But in July, the Wisconsin Supreme Court struck down those caps, substituting its judgment for that of the Legislature by arguing the caps didn’t meet the objectives of the legislation. The Legislature restored the caps, but Gov. Doyle vetoed that, too.
The product-liability veto, though, caused the most consternation in business circles. It started with the case of J. Steven Thomas, who claimed to have eaten paint chips containing lead pigment in the early 1990s. At that time, he lived in rental housing built in the early 1900s, when the use of lead-based paint was common. Wisconsin did not ban lead-based paint until 1980.
Mr. Thomas, who had already recovered about $324,000 from his landlords’ insurers nevertheless sued seven lead pigment manufacturers for more damages. The case was brought despite his admission that he could not identify which companies manufactured the lead pigment used in the paint he allegedly ingested, and that he could not even identify whether any of the seven defendants ever manufactured the pigments involved.
Historically, plaintiffs in personal injury cases have almost always had to prove a specific product manufactured by a specific defendant actually caused an injury. But the Wisconsin Supreme Court did away with this rule in another July 2005 opinion written by a liberal Doyle appointee, which held that Mr. Thomas could prevail if he could prove that the defendants manufactured and marketed lead pigments, even if the pigments were not in the paint chips he allegedly ate. The premise for this liability is that the defendants participated in the industry that contributed to the risk to the plaintiff.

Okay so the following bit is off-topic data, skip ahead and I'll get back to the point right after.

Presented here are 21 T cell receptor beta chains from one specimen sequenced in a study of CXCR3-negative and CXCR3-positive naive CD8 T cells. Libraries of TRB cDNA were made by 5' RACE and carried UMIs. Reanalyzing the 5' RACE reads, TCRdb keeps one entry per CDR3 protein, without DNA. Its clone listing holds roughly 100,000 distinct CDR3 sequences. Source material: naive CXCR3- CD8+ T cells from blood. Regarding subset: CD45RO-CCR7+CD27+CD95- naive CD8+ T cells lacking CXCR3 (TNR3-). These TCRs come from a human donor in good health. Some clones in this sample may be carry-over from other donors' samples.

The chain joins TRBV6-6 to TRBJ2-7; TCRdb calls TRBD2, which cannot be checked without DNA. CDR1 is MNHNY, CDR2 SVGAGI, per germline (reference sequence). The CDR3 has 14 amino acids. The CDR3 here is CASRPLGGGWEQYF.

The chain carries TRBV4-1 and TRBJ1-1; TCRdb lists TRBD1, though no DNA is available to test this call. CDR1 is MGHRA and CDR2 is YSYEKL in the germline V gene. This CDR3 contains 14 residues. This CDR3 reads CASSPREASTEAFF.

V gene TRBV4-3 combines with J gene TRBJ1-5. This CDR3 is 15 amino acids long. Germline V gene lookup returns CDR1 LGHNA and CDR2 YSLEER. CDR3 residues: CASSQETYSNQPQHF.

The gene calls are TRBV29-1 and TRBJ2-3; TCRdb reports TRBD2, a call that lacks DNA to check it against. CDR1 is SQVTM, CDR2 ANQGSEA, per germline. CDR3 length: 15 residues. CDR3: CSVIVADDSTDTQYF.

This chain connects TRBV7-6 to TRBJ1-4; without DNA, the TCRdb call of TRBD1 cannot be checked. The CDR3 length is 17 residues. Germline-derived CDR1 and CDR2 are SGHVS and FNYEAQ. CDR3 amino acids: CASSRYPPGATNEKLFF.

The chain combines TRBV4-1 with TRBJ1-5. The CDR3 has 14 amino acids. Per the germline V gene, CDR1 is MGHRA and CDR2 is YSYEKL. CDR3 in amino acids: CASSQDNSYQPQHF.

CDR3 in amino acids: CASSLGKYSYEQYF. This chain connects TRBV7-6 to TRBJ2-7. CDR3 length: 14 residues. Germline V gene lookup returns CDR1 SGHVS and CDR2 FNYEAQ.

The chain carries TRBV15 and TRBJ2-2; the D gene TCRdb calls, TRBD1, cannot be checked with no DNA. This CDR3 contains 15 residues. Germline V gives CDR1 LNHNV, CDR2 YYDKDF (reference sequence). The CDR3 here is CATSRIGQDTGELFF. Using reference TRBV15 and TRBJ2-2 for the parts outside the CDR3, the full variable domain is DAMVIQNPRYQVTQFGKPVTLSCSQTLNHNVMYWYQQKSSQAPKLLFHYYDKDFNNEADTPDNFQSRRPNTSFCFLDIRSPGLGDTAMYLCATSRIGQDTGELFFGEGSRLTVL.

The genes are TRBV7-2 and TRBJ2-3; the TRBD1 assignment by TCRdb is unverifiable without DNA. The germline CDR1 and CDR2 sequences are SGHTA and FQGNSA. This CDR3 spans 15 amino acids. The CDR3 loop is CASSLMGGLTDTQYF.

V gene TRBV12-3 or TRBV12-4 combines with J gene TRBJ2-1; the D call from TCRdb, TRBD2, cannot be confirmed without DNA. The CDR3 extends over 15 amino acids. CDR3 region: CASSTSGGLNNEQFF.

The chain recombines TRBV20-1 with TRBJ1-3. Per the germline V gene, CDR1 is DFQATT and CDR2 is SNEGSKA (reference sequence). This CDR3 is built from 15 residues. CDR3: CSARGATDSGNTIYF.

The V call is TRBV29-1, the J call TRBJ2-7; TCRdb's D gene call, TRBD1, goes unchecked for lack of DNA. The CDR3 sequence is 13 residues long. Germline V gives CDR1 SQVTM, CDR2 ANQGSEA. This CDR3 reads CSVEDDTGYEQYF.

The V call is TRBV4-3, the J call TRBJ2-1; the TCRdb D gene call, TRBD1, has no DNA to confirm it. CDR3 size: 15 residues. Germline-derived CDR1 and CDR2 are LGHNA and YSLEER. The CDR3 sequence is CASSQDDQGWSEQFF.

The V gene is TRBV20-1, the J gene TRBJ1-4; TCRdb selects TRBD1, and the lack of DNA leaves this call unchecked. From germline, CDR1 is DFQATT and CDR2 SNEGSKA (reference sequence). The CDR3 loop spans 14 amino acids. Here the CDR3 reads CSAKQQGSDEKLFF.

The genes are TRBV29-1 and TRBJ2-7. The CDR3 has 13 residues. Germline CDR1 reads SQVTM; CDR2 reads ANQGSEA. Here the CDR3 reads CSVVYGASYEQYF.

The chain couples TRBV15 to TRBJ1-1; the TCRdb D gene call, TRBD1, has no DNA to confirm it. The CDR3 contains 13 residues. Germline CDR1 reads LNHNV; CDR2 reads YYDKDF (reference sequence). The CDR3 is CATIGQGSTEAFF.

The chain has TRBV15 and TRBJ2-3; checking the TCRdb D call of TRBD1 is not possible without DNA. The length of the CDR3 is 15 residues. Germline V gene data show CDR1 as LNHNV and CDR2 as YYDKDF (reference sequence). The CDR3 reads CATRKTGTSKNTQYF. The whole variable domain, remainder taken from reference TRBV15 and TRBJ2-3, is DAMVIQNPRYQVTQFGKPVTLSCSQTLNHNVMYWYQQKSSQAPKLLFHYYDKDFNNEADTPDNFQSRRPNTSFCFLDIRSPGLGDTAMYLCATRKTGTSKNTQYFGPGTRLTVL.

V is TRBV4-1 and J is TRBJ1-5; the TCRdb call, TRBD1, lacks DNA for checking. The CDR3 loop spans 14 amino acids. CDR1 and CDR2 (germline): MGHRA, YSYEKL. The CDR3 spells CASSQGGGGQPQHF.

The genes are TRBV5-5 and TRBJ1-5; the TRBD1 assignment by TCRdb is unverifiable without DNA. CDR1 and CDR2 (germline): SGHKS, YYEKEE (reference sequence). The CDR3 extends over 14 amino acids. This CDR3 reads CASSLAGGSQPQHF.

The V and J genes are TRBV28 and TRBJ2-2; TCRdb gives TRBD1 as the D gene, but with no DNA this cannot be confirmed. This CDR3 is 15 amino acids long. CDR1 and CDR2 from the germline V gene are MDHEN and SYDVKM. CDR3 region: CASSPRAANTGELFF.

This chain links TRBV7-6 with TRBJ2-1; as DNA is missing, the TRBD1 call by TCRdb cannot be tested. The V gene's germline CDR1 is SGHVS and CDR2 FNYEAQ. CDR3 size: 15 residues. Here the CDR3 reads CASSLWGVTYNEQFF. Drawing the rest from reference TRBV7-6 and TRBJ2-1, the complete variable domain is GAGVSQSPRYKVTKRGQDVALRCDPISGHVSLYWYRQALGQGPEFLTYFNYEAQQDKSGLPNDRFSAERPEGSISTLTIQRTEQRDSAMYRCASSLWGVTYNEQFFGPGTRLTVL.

“The end result of the majority opinion,” argued one dissenting justice, is that “the defendants . . . can be held liable for a product they may or may not have produced, which may or may not have caused the plaintiff’s injuries, based on conduct that may have occurred over 100 years ago when some of the defendants were not even part of the relevant market.” Another dissenter wrote that the case “created a remedy for lead paint poisoning so sweeping and draconian that it will be nearly impossible for paint companies to defend themselves or, frankly, for plaintiffs to lose.”
More lead cases are virtually certain to come, as the out-of-state trial bar descends upon Wisconsin. The Thomas case was spearheaded by the firm of Motley Rice LLC, based on the East Coast and well known for its nationwide representation of plaintiffs in cases involving lead and tobacco.
Finally, as if it could get any worse, nothing in the ruling limits the “risk contribution” theory to lead pigment. It could, arguably, apply to any product. So it was no surprise when a Chicago plaintiffs’ firm recently filed a case against 13 Wisconsin companies alleging that a client died from asbestos exposure, but not necessarily from asbestos manufactured by any of the 13 named defendants.
Welcome to Wisconsin!
Ms. Martin, an attorney, is senior fellow for legal affairs for the Heartland Institute.